On the first day of the Jewish month Adar, the Talmud enjoins us to “increase happiness.” It is, after all, the month that holds Purim, when we express our gratitude to G-d for delivering the Jews in ancient Persia from their enemies, and when we give alms to the poor and gifts of food to one another.
In 2003, the first day of Adar brought us an early Purim present. It wasn’t food, but rather food for thought.
The previous day had been the fiftieth anniversary of the death of Iosef Vissarionovich Dzugashvili, better known as Joseph Stalin. A new book on the Soviet dictator and mass murderer, “Stalin’s Last Crime,” was about to be published, and The New York Times ran a lengthy article that day about the book, including its suggestion that Stalin may have been poisoned. The Soviet leader had collapsed after an all-night dinner with four members of his Politburo at Blizhnaya, a north Moscow dacha, and he languished for several days before dying. If indeed he was done in, as the book’s authors suspect, the likely culprit, they say, was Lavrenti P. Beria, the chief of the Soviet secret police.
The book also recounts the story of the infamous “Doctors’ Plot,” a fabricated collusion by Kremlin doctors to kill top Communist leaders.
“By the time Stalin disclosed the plot to a stunned Soviet populace in January 1953,” the article noted, “he had spun it into a vast conspiracy, led by Jews under the United States’ secret direction, to kill him and destroy the Soviet Union itself.”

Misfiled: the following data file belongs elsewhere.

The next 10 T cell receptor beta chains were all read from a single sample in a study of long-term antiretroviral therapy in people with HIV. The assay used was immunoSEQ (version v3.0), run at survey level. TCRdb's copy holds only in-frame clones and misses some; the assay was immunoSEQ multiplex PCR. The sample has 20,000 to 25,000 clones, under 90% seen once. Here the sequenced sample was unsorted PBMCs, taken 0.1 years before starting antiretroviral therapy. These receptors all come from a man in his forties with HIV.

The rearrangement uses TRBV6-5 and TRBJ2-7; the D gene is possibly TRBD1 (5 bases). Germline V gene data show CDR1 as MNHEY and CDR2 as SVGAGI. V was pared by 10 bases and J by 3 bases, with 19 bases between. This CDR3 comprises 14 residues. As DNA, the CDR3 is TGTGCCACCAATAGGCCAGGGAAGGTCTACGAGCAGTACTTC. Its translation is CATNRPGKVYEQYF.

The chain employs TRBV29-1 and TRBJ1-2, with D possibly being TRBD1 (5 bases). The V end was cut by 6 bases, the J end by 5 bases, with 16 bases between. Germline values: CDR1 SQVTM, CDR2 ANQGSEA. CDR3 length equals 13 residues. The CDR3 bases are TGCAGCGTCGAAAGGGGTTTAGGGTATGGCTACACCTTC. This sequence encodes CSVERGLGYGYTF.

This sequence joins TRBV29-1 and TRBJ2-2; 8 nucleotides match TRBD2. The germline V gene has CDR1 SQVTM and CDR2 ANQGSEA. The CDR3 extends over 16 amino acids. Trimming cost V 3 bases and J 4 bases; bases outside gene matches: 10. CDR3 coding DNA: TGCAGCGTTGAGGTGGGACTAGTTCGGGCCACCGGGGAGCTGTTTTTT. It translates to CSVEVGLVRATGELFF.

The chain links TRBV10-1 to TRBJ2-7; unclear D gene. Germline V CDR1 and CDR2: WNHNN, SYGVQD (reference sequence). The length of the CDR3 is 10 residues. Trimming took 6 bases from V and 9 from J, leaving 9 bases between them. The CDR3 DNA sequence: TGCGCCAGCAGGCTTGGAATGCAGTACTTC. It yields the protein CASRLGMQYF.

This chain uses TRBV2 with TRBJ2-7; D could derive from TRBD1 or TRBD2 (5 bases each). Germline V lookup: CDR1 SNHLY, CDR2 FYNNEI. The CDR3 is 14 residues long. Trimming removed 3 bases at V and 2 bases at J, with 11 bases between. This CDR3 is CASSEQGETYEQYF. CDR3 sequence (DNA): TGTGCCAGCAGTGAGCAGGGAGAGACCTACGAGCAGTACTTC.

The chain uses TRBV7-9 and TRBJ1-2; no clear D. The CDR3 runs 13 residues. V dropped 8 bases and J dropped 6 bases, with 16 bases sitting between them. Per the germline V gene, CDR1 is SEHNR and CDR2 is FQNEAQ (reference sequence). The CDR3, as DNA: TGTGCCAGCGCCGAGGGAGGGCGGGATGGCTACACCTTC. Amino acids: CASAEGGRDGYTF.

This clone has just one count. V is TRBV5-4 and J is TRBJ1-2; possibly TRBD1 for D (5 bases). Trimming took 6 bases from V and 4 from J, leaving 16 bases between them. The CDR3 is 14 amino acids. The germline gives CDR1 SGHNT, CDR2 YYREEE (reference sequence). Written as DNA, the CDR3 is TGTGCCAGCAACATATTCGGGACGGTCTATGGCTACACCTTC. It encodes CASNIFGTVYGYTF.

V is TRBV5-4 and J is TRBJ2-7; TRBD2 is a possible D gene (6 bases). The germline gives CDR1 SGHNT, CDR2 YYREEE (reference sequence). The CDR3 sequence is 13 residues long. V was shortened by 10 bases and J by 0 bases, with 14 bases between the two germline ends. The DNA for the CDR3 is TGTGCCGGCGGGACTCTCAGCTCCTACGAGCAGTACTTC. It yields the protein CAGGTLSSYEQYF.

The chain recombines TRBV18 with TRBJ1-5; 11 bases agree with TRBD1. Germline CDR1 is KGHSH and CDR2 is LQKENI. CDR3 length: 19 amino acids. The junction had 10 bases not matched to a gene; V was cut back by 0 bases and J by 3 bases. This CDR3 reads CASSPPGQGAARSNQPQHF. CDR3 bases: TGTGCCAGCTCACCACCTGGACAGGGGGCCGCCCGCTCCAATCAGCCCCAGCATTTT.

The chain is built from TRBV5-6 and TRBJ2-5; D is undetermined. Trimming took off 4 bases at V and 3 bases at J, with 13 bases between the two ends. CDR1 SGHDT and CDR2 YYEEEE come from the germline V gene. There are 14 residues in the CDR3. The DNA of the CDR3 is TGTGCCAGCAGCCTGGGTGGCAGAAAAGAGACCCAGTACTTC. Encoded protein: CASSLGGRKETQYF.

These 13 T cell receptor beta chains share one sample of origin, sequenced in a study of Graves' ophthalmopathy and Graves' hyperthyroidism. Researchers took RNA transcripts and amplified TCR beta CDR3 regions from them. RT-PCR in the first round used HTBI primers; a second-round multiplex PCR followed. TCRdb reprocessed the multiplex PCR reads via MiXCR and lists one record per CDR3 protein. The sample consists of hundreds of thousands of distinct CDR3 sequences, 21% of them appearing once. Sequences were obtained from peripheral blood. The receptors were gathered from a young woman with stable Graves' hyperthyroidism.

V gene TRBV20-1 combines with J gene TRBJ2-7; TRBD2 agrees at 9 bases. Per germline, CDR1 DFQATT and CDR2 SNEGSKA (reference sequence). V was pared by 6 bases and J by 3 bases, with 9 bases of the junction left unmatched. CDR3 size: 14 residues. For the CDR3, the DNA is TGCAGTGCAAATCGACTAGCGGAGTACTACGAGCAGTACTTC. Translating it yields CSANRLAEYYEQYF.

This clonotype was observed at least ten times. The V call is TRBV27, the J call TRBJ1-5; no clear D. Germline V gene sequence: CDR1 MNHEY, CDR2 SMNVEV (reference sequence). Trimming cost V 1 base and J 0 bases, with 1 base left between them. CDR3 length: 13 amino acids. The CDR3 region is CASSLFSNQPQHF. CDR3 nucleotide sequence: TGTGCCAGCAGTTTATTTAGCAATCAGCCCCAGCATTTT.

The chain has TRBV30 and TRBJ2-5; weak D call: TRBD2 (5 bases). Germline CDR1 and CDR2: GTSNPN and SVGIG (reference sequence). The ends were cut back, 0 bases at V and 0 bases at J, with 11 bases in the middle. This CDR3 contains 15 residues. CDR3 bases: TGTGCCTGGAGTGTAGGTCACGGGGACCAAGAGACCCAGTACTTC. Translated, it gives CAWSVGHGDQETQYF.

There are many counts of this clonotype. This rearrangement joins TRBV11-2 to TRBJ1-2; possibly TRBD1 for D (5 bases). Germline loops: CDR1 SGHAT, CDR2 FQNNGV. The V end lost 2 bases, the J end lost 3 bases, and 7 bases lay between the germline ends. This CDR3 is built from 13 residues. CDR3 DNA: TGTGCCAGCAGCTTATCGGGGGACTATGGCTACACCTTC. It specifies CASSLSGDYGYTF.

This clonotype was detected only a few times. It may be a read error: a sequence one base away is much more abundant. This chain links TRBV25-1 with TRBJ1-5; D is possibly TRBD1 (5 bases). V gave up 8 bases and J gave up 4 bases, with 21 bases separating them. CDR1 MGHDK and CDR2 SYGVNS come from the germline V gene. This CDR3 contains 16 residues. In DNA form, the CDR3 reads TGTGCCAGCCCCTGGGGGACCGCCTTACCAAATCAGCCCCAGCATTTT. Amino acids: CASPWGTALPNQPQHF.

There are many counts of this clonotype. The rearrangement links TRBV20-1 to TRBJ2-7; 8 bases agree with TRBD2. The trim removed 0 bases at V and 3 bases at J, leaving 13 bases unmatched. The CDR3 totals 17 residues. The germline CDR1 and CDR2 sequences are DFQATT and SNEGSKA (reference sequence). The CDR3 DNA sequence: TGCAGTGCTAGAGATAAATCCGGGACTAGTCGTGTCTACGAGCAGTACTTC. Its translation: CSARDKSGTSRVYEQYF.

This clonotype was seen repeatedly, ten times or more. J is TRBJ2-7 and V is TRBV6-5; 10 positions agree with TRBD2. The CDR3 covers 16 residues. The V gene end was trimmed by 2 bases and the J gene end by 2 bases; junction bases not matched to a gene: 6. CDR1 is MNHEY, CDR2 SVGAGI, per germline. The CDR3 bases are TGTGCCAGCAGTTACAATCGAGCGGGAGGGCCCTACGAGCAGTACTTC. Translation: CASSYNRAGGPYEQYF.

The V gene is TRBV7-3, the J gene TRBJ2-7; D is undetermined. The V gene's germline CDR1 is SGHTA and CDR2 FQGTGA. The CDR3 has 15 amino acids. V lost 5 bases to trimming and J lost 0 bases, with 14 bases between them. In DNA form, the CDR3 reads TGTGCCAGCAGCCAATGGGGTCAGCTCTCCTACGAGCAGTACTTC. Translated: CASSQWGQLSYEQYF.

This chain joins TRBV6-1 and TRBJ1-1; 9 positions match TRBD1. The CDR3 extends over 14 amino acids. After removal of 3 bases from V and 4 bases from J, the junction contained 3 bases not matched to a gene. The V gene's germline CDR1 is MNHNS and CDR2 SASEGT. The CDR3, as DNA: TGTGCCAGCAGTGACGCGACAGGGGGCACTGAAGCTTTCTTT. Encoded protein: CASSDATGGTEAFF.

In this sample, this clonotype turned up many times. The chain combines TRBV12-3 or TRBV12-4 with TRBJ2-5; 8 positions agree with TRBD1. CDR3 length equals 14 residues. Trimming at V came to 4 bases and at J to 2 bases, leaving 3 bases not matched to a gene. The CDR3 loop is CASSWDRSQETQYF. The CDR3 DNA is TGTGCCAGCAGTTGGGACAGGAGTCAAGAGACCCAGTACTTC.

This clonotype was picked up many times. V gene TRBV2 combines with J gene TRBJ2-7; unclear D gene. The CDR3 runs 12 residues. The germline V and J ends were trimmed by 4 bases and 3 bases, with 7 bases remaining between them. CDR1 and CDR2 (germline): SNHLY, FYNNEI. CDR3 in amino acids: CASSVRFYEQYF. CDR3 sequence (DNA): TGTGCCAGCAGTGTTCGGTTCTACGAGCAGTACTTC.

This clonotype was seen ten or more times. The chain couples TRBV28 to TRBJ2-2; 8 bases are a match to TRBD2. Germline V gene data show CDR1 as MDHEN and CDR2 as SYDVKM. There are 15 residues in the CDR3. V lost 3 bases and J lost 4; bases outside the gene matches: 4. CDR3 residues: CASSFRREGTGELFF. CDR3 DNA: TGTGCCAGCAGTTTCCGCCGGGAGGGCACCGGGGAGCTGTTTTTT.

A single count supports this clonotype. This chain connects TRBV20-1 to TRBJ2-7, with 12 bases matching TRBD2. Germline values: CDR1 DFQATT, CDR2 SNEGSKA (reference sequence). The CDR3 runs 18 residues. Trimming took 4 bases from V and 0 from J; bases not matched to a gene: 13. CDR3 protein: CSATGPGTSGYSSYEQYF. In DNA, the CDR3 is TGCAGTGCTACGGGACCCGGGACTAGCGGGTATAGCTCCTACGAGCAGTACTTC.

The article went on to relate something less widely known. “That February,” it states, “the Kremlin ordered the construction of four giant prison camps in Kazakhstan, Siberia and the Arctic north, apparently in preparation for a second great terror ““ this time directed at the millions of Soviet citizens of Jewish descent.”
That terror, however, thankfully never unfolded. Two weeks after the camps were ordered built, Stalin attended the Blizhnaya dinner and, four days later, was dead at the age of 73.
The gift that Adar in 2003 brought was the knowledge of that theretofore unrecognized salvation, of what the killer of millions of his countrymen had apparently planned for the Jews under his control but which never came to pass. That Stalin met his fate (however that may have happened) just as he was poised to launch a post-Holocaust holocaust of his own, is something we might well add to our thoughts of gratitude at our own Purim celebrations today, more than a half century later.
And we might note something else as well, especially during this season of meaningful ironies, when G-d’s hand is evident “between the lines” of history to all who are sufficiently sensitive to see it.
During the feast at which Stalin collapsed, according to his successor Nikita Khrushchev, who was present, the dictator had become thoroughly drunk. And the party, he testified, ended in the early hours of March 1.
Which, in 1953, corresponded to the 14th day of Adar, otherwise known as Purim.
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